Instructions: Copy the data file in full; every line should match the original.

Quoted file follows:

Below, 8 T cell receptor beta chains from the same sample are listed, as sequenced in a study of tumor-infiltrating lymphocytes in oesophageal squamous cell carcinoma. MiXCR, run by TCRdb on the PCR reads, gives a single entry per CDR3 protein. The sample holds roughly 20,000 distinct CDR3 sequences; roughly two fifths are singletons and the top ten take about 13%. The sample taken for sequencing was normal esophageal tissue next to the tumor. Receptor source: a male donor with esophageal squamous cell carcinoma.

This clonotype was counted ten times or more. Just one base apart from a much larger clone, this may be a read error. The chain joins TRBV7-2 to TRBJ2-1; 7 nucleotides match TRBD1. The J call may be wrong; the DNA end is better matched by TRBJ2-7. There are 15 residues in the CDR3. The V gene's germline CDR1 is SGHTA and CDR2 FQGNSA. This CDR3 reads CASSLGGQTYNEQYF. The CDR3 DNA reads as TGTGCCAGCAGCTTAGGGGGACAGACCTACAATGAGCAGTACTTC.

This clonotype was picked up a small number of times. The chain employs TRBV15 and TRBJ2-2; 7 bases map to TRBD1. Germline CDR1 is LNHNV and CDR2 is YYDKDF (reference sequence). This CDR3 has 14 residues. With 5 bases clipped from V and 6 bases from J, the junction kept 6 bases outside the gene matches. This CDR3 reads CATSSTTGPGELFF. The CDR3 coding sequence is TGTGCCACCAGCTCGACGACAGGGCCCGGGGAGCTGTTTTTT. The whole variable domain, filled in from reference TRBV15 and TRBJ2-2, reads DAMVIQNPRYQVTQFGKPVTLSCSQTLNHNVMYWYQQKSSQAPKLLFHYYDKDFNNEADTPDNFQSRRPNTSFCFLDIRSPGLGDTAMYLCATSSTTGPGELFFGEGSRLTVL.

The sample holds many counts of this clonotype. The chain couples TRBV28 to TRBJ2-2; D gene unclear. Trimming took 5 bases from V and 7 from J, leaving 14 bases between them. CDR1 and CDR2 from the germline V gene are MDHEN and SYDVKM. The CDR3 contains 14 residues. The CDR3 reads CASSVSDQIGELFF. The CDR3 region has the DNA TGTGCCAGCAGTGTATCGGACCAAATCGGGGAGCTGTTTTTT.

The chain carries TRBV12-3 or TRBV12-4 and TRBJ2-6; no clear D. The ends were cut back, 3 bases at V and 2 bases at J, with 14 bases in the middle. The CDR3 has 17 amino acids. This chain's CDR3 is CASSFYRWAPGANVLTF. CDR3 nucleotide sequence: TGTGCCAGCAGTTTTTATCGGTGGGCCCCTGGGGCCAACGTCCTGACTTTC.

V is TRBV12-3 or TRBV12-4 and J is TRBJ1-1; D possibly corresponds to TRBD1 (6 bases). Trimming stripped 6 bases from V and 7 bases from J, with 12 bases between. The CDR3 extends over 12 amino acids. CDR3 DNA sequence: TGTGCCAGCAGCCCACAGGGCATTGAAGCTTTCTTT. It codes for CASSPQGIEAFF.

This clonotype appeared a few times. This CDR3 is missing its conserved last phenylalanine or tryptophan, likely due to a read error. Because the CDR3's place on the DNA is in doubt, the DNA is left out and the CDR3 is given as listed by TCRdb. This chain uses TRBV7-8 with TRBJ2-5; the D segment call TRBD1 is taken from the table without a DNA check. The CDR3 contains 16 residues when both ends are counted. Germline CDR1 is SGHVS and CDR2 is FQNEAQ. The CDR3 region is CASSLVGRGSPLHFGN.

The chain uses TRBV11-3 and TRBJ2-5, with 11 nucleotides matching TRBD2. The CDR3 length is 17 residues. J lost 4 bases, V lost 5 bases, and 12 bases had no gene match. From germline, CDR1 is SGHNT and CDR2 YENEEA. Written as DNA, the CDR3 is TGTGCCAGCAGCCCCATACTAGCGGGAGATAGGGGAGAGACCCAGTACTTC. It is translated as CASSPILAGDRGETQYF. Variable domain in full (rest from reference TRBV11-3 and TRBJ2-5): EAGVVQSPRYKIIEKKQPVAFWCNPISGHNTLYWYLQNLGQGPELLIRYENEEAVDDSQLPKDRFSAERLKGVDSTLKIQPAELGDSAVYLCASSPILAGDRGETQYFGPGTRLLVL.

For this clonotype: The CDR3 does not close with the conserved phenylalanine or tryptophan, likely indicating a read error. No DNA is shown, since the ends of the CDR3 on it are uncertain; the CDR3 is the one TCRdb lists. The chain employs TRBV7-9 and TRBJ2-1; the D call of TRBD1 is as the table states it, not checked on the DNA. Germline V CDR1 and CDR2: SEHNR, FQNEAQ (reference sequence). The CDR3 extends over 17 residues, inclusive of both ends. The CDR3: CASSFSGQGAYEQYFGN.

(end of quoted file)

Below, 8 T cell receptor beta chains from the same sample are listed, as sequenced in a study of tumor-infiltrating lymphocytes in oesophageal squamous cell carcinoma. MiXCR, run by TCRdb on the PCR reads, gives a single entry per CDR3 protein. The sample holds roughly 20,000 distinct CDR3 sequences; roughly two fifths are singletons and the top ten take about 13%. The sample taken for sequencing was normal esophageal tissue next to the tumor. Receptor source: a male donor with esophageal squamous cell carcinoma.

This clonotype was counted ten times or more. Just one base apart from a much larger clone, this may be a read error. The chain joins TRBV7-2 to TRBJ2-1; 7 nucleotides match TRBD1. The J call may be wrong; the DNA end is better matched by TRBJ2-7. There are 15 residues in the CDR3. The V gene's germline CDR1 is SGHTA and CDR2 FQGNSA. This CDR3 reads CASSLGGQTYNEQYF. The CDR3 DNA reads as TGTGCCAGCAGCTTAGGGGGACAGACCTACAATGAGCAGTACTTC.

This clonotype was picked up a small number of times. The chain employs TRBV15 and TRBJ2-2; 7 bases map to TRBD1. Germline CDR1 is LNHNV and CDR2 is YYDKDF (reference sequence). This CDR3 has 14 residues. With 5 bases clipped from V and 6 bases from J, the junction kept 6 bases outside the gene matches. This CDR3 reads CATSSTTGPGELFF. The CDR3 coding sequence is TGTGCCACCAGCTCGACGACAGGGCCCGGGGAGCTGTTTTTT. The whole variable domain, filled in from reference TRBV15 and TRBJ2-2, reads DAMVIQNPRYQVTQFGKPVTLSCSQTLNHNVMYWYQQKSSQAPKLLFHYYDKDFNNEADTPDNFQSRRPNTSFCFLDIRSPGLGDTAMYLCATSSTTGPGELFFGEGSRLTVL.

The sample holds many counts of this clonotype. The chain couples TRBV28 to TRBJ2-2; D gene unclear. Trimming took 5 bases from V and 7 from J, leaving 14 bases between them. CDR1 and CDR2 from the germline V gene are MDHEN and SYDVKM. The CDR3 contains 14 residues. The CDR3 reads CASSVSDQIGELFF. The CDR3 region has the DNA TGTGCCAGCAGTGTATCGGACCAAATCGGGGAGCTGTTTTTT.

The chain carries TRBV12-3 or TRBV12-4 and TRBJ2-6; no clear D. The ends were cut back, 3 bases at V and 2 bases at J, with 14 bases in the middle. The CDR3 has 17 amino acids. This chain's CDR3 is CASSFYRWAPGANVLTF. CDR3 nucleotide sequence: TGTGCCAGCAGTTTTTATCGGTGGGCCCCTGGGGCCAACGTCCTGACTTTC.

V is TRBV12-3 or TRBV12-4 and J is TRBJ1-1; D possibly corresponds to TRBD1 (6 bases). Trimming stripped 6 bases from V and 7 bases from J, with 12 bases between. The CDR3 extends over 12 amino acids. CDR3 DNA sequence: TGTGCCAGCAGCCCACAGGGCATTGAAGCTTTCTTT. It codes for CASSPQGIEAFF.

This clonotype appeared a few times. This CDR3 is missing its conserved last phenylalanine or tryptophan, likely due to a read error. Because the CDR3's place on the DNA is in doubt, the DNA is left out and the CDR3 is given as listed by TCRdb. This chain uses TRBV7-8 with TRBJ2-5; the D segment call TRBD1 is taken from the table without a DNA check. The CDR3 contains 16 residues when both ends are counted. Germline CDR1 is SGHVS and CDR2 is FQNEAQ. The CDR3 region is CASSLVGRGSPLHFGN.

The chain uses TRBV11-3 and TRBJ2-5, with 11 nucleotides matching TRBD2. The CDR3 length is 17 residues. J lost 4 bases, V lost 5 bases, and 12 bases had no gene match. From germline, CDR1 is SGHNT and CDR2 YENEEA. Written as DNA, the CDR3 is TGTGCCAGCAGCCCCATACTAGCGGGAGATAGGGGAGAGACCCAGTACTTC. It is translated as CASSPILAGDRGETQYF. Variable domain in full (rest from reference TRBV11-3 and TRBJ2-5): EAGVVQSPRYKIIEKKQPVAFWCNPISGHNTLYWYLQNLGQGPELLIRYENEEAVDDSQLPKDRFSAERLKGVDSTLKIQPAELGDSAVYLCASSPILAGDRGETQYFGPGTRLLVL.

For this clonotype: The CDR3 does not close with the conserved phenylalanine or tryptophan, likely indicating a read error. No DNA is shown, since the ends of the CDR3 on it are uncertain; the CDR3 is the one TCRdb lists. The chain employs TRBV7-9 and TRBJ2-1; the D call of TRBD1 is as the table states it, not checked on the DNA. Germline V CDR1 and CDR2: SEHNR, FQNEAQ (reference sequence). The CDR3 extends over 17 residues, inclusive of both ends. The CDR3: CASSFSGQGAYEQYFGN.